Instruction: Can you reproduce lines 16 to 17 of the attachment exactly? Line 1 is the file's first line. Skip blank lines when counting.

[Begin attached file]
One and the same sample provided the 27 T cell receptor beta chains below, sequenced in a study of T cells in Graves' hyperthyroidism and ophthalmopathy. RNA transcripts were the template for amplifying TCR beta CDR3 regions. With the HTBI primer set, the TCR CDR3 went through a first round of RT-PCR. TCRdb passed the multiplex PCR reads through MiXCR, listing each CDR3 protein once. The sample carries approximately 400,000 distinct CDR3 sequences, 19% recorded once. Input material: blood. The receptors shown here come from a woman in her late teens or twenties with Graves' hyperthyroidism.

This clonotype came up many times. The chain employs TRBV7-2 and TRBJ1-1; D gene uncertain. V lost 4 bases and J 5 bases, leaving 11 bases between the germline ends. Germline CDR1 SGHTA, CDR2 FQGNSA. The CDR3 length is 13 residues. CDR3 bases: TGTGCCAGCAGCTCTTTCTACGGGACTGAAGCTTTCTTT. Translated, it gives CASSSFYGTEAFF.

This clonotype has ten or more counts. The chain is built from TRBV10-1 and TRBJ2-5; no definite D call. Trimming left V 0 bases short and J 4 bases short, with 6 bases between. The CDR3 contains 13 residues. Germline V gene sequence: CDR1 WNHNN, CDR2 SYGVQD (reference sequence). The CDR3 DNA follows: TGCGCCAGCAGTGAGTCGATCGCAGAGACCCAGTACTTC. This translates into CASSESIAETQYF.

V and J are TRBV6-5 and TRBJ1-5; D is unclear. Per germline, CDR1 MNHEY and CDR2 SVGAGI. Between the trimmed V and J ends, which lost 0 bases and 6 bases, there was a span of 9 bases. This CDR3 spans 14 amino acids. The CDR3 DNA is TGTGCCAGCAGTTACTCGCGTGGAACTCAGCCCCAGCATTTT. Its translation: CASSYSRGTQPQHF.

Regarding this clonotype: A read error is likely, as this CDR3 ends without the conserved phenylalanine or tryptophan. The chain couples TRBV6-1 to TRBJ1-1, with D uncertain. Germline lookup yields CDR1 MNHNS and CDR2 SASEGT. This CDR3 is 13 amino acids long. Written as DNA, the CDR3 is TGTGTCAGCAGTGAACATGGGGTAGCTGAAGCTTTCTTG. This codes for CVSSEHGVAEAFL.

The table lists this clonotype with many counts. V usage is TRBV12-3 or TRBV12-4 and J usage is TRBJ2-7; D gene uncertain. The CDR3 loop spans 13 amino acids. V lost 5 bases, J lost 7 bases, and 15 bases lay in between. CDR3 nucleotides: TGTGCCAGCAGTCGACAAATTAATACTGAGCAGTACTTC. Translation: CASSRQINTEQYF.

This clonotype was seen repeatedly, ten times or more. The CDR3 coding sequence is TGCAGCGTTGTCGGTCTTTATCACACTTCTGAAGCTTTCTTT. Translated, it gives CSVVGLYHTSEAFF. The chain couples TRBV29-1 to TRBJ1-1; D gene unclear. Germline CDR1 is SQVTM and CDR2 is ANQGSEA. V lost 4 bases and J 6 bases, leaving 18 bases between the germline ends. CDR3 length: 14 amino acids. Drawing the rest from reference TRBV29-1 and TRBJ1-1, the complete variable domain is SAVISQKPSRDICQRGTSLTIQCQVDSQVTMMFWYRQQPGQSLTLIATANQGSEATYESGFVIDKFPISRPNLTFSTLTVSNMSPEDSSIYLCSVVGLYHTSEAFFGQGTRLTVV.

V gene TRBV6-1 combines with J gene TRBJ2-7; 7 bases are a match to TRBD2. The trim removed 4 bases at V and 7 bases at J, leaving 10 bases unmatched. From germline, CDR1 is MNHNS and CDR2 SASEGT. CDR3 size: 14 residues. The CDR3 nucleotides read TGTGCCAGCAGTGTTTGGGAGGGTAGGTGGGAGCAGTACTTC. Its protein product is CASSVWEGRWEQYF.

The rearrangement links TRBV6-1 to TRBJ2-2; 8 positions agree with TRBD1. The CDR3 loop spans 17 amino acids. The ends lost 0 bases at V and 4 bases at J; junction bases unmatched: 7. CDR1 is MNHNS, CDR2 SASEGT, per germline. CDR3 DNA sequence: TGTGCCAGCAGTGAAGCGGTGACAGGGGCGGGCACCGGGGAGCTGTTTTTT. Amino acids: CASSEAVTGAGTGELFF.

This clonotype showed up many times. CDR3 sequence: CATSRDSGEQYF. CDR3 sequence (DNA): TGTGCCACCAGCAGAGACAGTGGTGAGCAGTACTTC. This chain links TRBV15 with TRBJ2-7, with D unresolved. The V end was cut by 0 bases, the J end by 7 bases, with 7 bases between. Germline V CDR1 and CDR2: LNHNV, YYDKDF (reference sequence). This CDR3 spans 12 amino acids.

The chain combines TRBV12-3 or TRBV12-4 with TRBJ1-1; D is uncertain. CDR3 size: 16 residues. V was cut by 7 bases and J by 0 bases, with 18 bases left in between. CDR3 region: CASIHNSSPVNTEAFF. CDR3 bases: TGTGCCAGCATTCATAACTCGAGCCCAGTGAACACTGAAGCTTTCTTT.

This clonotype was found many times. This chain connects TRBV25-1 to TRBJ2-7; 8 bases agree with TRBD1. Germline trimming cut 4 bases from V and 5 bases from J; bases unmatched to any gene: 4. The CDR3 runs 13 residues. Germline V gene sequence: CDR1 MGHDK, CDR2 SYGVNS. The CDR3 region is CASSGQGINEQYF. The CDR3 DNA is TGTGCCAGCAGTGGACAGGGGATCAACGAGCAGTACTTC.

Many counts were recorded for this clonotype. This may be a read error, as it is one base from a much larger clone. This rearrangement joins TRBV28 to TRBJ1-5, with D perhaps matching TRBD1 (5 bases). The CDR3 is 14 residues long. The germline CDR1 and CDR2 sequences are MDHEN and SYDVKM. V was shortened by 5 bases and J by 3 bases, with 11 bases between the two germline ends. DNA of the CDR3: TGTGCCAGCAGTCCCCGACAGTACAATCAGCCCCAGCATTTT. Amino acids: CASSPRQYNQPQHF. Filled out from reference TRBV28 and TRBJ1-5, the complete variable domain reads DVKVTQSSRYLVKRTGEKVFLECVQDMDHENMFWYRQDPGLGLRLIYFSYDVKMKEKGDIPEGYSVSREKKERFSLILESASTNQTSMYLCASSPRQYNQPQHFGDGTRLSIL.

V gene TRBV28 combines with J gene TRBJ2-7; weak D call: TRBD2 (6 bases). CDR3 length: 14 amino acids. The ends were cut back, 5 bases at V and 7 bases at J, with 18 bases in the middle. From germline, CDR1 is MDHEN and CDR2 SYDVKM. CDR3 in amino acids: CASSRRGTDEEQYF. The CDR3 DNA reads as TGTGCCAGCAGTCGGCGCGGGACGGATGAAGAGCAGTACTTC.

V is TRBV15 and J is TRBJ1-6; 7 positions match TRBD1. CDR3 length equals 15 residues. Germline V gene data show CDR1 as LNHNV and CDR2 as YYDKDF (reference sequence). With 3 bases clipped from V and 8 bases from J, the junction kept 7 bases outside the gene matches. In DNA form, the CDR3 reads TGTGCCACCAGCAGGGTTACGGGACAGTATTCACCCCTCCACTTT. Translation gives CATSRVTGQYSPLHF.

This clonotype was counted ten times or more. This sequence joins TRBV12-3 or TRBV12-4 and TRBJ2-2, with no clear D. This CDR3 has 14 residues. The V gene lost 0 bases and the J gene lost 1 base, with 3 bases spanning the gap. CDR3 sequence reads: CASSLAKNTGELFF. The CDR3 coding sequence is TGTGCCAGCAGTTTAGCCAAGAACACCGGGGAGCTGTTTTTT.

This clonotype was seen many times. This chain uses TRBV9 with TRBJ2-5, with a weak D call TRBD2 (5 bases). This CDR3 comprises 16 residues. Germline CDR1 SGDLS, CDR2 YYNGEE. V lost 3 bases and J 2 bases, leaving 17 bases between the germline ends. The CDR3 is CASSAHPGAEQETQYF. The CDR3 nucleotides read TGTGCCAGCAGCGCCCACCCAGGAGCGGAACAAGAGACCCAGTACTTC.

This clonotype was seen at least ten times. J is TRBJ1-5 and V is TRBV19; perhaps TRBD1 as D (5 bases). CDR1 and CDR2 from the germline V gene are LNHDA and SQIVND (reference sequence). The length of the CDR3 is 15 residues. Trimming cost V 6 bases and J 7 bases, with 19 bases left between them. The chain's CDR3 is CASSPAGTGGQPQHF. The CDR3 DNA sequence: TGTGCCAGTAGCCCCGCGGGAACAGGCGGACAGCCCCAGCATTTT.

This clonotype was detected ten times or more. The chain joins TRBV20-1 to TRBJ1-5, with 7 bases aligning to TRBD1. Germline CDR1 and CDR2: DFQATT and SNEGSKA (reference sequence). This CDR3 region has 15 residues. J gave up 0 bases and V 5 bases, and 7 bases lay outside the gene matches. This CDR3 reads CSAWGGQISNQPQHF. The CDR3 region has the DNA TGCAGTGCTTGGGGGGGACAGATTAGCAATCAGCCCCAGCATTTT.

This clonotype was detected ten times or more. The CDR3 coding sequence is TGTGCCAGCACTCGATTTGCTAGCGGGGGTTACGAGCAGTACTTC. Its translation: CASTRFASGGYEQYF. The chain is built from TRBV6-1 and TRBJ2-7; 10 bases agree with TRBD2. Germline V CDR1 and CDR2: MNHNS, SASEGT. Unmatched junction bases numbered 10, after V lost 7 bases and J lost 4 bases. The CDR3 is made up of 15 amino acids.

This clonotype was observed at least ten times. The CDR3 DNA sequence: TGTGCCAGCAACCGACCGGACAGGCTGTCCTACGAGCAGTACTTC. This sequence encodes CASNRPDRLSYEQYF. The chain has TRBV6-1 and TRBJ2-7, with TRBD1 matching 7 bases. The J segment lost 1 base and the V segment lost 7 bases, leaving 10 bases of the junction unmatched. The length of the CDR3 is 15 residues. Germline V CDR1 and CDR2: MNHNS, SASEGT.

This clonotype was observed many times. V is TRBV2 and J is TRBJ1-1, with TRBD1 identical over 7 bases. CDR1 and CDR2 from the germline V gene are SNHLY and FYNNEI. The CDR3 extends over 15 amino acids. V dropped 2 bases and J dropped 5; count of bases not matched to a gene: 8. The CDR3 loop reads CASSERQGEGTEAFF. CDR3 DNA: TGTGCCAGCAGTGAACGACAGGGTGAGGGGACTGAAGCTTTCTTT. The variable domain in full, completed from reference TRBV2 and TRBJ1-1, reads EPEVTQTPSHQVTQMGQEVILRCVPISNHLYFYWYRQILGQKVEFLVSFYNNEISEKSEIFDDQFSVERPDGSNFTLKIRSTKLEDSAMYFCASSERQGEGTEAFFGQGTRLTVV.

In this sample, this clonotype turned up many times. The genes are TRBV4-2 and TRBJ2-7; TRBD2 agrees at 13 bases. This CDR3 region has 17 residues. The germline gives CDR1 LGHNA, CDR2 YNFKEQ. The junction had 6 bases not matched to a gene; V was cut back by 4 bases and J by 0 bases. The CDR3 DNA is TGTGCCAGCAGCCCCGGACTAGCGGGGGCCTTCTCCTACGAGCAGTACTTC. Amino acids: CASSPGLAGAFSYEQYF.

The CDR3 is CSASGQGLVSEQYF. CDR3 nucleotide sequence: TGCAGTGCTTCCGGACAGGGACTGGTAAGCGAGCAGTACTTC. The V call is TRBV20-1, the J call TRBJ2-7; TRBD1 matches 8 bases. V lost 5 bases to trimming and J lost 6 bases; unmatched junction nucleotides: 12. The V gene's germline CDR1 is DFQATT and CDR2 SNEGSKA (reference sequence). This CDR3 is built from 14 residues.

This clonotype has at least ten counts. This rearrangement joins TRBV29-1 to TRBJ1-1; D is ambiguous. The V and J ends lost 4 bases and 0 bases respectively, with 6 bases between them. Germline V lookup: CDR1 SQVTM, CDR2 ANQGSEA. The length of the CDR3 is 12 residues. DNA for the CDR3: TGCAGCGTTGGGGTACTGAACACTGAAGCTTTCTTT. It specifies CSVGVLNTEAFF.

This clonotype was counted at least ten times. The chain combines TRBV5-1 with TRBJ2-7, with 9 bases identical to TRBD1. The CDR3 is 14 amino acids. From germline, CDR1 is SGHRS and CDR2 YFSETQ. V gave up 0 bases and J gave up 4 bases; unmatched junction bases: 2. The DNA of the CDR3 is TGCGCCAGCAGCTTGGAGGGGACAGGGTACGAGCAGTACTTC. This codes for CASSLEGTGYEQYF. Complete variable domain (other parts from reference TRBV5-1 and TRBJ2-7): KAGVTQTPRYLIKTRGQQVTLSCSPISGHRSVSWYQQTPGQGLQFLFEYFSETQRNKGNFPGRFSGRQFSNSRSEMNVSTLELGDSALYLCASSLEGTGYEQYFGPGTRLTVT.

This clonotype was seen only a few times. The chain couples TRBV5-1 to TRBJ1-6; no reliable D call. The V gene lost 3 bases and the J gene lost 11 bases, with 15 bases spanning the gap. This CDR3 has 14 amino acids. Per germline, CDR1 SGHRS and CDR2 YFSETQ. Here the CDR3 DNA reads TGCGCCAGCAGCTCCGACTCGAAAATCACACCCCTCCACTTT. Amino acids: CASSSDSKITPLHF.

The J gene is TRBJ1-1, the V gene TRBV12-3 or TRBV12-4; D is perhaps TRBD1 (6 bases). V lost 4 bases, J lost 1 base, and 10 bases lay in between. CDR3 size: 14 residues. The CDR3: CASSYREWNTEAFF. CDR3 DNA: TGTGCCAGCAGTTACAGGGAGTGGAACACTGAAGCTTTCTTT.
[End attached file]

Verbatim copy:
This clonotype was counted ten times or more. This sequence joins TRBV12-3 or TRBV12-4 and TRBJ2-2, with no clear D. This CDR3 has 14 residues. The V gene lost 0 bases and the J gene lost 1 base, with 3 bases spanning the gap. CDR3 sequence reads: CASSLAKNTGELFF. The CDR3 coding sequence is TGTGCCAGCAGTTTAGCCAAGAACACCGGGGAGCTGTTTTTT.

This clonotype was seen many times. This chain uses TRBV9 with TRBJ2-5, with a weak D call TRBD2 (5 bases). This CDR3 comprises 16 residues. Germline CDR1 SGDLS, CDR2 YYNGEE. V lost 3 bases and J 2 bases, leaving 17 bases between the germline ends. The CDR3 is CASSAHPGAEQETQYF. The CDR3 nucleotides read TGTGCCAGCAGCGCCCACCCAGGAGCGGAACAAGAGACCCAGTACTTC.